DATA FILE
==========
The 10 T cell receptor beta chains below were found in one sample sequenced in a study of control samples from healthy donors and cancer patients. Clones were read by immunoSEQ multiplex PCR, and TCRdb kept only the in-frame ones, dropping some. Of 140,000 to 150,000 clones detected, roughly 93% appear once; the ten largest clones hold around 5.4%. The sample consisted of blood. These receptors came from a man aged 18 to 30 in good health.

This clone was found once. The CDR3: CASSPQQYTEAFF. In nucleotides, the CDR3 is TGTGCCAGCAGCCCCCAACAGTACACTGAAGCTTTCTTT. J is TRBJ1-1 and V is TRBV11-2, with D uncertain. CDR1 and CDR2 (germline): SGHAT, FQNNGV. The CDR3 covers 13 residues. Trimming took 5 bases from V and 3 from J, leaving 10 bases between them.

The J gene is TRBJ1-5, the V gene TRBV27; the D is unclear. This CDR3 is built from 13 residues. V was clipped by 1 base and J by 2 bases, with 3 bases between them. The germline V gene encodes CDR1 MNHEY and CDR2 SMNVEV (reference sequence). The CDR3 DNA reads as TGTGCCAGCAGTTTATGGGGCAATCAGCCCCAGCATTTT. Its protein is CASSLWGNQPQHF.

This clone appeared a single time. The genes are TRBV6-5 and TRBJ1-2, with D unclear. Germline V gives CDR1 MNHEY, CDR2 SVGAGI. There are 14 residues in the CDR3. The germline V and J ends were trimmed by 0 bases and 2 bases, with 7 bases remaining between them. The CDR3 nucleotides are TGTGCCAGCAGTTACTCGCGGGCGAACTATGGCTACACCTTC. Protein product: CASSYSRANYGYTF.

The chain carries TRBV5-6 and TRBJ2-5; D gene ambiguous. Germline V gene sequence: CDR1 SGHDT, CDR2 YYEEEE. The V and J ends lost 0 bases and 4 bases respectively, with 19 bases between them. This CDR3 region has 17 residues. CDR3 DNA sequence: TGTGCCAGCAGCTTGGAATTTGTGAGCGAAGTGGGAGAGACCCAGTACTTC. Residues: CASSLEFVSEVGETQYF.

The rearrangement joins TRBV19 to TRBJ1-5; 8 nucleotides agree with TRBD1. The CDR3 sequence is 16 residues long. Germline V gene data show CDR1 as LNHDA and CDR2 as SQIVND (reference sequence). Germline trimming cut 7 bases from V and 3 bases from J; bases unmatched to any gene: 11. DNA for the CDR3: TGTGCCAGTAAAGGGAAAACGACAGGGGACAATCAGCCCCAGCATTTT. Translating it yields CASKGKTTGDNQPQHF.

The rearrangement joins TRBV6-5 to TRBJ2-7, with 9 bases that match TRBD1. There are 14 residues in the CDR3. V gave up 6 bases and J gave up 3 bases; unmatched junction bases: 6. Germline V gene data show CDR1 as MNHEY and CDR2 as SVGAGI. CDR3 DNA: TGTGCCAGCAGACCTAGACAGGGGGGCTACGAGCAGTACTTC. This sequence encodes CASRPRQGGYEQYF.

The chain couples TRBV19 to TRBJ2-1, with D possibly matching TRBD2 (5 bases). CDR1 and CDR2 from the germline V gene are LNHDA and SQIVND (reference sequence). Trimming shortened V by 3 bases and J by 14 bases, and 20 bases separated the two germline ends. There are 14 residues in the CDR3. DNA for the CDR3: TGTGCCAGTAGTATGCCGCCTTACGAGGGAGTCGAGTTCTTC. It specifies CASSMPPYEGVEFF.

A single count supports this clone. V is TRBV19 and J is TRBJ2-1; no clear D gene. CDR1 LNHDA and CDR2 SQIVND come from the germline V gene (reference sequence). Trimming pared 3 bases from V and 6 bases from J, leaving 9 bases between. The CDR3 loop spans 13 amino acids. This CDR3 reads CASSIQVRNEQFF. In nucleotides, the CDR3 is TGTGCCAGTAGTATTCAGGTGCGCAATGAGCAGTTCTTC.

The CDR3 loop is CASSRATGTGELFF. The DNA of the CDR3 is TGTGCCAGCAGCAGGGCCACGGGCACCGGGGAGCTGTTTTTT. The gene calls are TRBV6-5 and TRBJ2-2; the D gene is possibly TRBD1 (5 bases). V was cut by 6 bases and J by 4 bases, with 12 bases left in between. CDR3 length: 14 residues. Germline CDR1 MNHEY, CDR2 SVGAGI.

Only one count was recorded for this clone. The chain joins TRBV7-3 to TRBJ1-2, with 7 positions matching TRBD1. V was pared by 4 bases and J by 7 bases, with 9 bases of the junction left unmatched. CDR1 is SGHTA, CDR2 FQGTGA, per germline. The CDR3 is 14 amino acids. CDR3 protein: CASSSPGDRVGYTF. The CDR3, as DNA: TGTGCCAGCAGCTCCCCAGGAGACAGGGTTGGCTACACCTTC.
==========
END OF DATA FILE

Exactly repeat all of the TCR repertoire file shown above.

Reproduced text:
The 10 T cell receptor beta chains below were found in one sample sequenced in a study of control samples from healthy donors and cancer patients. Clones were read by immunoSEQ multiplex PCR, and TCRdb kept only the in-frame ones, dropping some. Of 140,000 to 150,000 clones detected, roughly 93% appear once; the ten largest clones hold around 5.4%. The sample consisted of blood. These receptors came from a man aged 18 to 30 in good health.

This clone was found once. The CDR3: CASSPQQYTEAFF. In nucleotides, the CDR3 is TGTGCCAGCAGCCCCCAACAGTACACTGAAGCTTTCTTT. J is TRBJ1-1 and V is TRBV11-2, with D uncertain. CDR1 and CDR2 (germline): SGHAT, FQNNGV. The CDR3 covers 13 residues. Trimming took 5 bases from V and 3 from J, leaving 10 bases between them.

The J gene is TRBJ1-5, the V gene TRBV27; the D is unclear. This CDR3 is built from 13 residues. V was clipped by 1 base and J by 2 bases, with 3 bases between them. The germline V gene encodes CDR1 MNHEY and CDR2 SMNVEV (reference sequence). The CDR3 DNA reads as TGTGCCAGCAGTTTATGGGGCAATCAGCCCCAGCATTTT. Its protein is CASSLWGNQPQHF.

This clone appeared a single time. The genes are TRBV6-5 and TRBJ1-2, with D unclear. Germline V gives CDR1 MNHEY, CDR2 SVGAGI. There are 14 residues in the CDR3. The germline V and J ends were trimmed by 0 bases and 2 bases, with 7 bases remaining between them. The CDR3 nucleotides are TGTGCCAGCAGTTACTCGCGGGCGAACTATGGCTACACCTTC. Protein product: CASSYSRANYGYTF.

The chain carries TRBV5-6 and TRBJ2-5; D gene ambiguous. Germline V gene sequence: CDR1 SGHDT, CDR2 YYEEEE. The V and J ends lost 0 bases and 4 bases respectively, with 19 bases between them. This CDR3 region has 17 residues. CDR3 DNA sequence: TGTGCCAGCAGCTTGGAATTTGTGAGCGAAGTGGGAGAGACCCAGTACTTC. Residues: CASSLEFVSEVGETQYF.

The rearrangement joins TRBV19 to TRBJ1-5; 8 nucleotides agree with TRBD1. The CDR3 sequence is 16 residues long. Germline V gene data show CDR1 as LNHDA and CDR2 as SQIVND (reference sequence). Germline trimming cut 7 bases from V and 3 bases from J; bases unmatched to any gene: 11. DNA for the CDR3: TGTGCCAGTAAAGGGAAAACGACAGGGGACAATCAGCCCCAGCATTTT. Translating it yields CASKGKTTGDNQPQHF.

The rearrangement joins TRBV6-5 to TRBJ2-7, with 9 bases that match TRBD1. There are 14 residues in the CDR3. V gave up 6 bases and J gave up 3 bases; unmatched junction bases: 6. Germline V gene data show CDR1 as MNHEY and CDR2 as SVGAGI. CDR3 DNA: TGTGCCAGCAGACCTAGACAGGGGGGCTACGAGCAGTACTTC. This sequence encodes CASRPRQGGYEQYF.

The chain couples TRBV19 to TRBJ2-1, with D possibly matching TRBD2 (5 bases). CDR1 and CDR2 from the germline V gene are LNHDA and SQIVND (reference sequence). Trimming shortened V by 3 bases and J by 14 bases, and 20 bases separated the two germline ends. There are 14 residues in the CDR3. DNA for the CDR3: TGTGCCAGTAGTATGCCGCCTTACGAGGGAGTCGAGTTCTTC. It specifies CASSMPPYEGVEFF.

A single count supports this clone. V is TRBV19 and J is TRBJ2-1; no clear D gene. CDR1 LNHDA and CDR2 SQIVND come from the germline V gene (reference sequence). Trimming pared 3 bases from V and 6 bases from J, leaving 9 bases between. The CDR3 loop spans 13 amino acids. This CDR3 reads CASSIQVRNEQFF. In nucleotides, the CDR3 is TGTGCCAGTAGTATTCAGGTGCGCAATGAGCAGTTCTTC.

The CDR3 loop is CASSRATGTGELFF. The DNA of the CDR3 is TGTGCCAGCAGCAGGGCCACGGGCACCGGGGAGCTGTTTTTT. The gene calls are TRBV6-5 and TRBJ2-2; the D gene is possibly TRBD1 (5 bases). V was cut by 6 bases and J by 4 bases, with 12 bases left in between. CDR3 length: 14 residues. Germline CDR1 MNHEY, CDR2 SVGAGI.

Only one count was recorded for this clone. The chain joins TRBV7-3 to TRBJ1-2, with 7 positions matching TRBD1. V was pared by 4 bases and J by 7 bases, with 9 bases of the junction left unmatched. CDR1 is SGHTA, CDR2 FQGTGA, per germline. The CDR3 is 14 amino acids. CDR3 protein: CASSSPGDRVGYTF. The CDR3, as DNA: TGTGCCAGCAGCTCCCCAGGAGACAGGGTTGGCTACACCTTC.